For most enterprise projects, testing is not really fun. It’s boring, cumbersome, and takes time and effort — especially for distributed applications or when changes in existing functionality forces test scenarios to adapt. Still, software tests are crucial; so, how can we tackle them in an effective and productive way?
Database communication has a distinctive role in the codebase. We have to deal with libraries dedicated to specific databases, and we often use query languages such as SQL. It is tempting to avoid touching such code, and when it comes to testing, we face many challenges. To mention only a few examples: Will we mock or use an in-memory database? Do we need to write an integration test or a unit test? How do we know which code is responsible for database communication?
As software testers, we accept that each new role will require us to learn new technologies and skills. We also know that we often feel the need (or are told of the need) to provide value to the project quickly. Both of these competing expectations are normal to a certain degree. When I joined a new project about testing an API against a European Union standard for payment services, I had to do both to an extreme I had never experienced before.
Subtitle: what every developer should know about testing and testers
Testers and developers sometimes seem to be like creatures from different planets. Recognize these? Developers can't test. Testers can't code. Testers make the life of a developer miserable. Developers never test their own stuff. Testers can't keep up because testing is too slow, etc.
Java agents are a little-known but extremely powerful part of the Java ecosystem. Agents are able to transform existing classes at runtime, allowing scenarios such as logging and monitoring, hot reload or gathering code coverage. However, their usage presents a number of pitfalls as well.
Cognitive testing is a modern testing technique in this fast changing and dynamic technology world . The erstwhile testing arena is making a shift towards quality engineering, and testing is intended to become more iterative, progressive, Intelligent , contextual and seamlessly integrate with development.
Testing is still a topic that most developers would like to avoid. Even though it is crucial for working software, developing and maintaining tests takes certain time and effort — especially for distributed applications or when changes in existing functionality forces test scenarios to adapt. Omitting software tests can’t be the solution; therefore, how can we tackle enterprise tests in an effective and productive way?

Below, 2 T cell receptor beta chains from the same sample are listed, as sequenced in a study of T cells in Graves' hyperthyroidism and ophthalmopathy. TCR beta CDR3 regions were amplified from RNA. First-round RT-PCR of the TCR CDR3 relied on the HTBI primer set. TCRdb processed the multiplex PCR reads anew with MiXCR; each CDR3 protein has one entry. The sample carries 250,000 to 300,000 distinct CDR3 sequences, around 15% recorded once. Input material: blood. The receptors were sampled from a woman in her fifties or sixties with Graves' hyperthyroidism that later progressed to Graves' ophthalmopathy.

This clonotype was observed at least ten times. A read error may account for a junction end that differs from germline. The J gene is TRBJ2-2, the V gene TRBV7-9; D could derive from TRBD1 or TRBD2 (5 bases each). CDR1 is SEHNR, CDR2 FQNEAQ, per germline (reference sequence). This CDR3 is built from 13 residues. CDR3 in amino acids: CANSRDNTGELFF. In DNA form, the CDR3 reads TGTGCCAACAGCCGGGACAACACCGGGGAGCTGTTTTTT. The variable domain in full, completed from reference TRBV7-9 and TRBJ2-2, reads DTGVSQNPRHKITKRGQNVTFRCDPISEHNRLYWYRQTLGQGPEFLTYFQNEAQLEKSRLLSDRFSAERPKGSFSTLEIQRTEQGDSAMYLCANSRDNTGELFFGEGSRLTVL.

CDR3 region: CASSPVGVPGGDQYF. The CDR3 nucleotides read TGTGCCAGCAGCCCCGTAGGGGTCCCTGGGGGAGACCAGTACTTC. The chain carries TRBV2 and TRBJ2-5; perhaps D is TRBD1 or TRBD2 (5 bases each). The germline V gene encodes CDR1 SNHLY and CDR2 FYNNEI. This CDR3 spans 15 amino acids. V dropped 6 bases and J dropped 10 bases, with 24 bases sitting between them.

When I started at my current employer five years ago the CI system consisted of an outdated Jenkins installation on a PC which was located under the desk of a developer. Builds were triggered three times a day, so a developer had to wait multiple hours after a commit until the feedback arrived. The builds couldn’t be reproduced locally, so debugging was at times done via console logging on the CI system.
A well-designed and tested IoT product should successfully help customers save money based on the information the system produces – but what can that look like for a real customer, and how can testing be done in the project?
In this talk, I will present a case study for a customer who produces metal-pressing machines for the can industry. The customer’s aim is to reduce unnecessary support visits to production sites: by measuring various parameters of the machine, they can determine whether the support case may have been caused e.g. by changing the thickness of the metal.
How can we more easily run performance benchmarks against Java SDKs and analyze and compare results? What information is coming out of some common open-source benchmarks and why might it be interesting? How can you incorporate performance tests into your continuous delivery pipeline? This talk addresses all of these questions and more as it surveys the performance testing story at AdoptOpenJDK and Eclipse OpenJ9.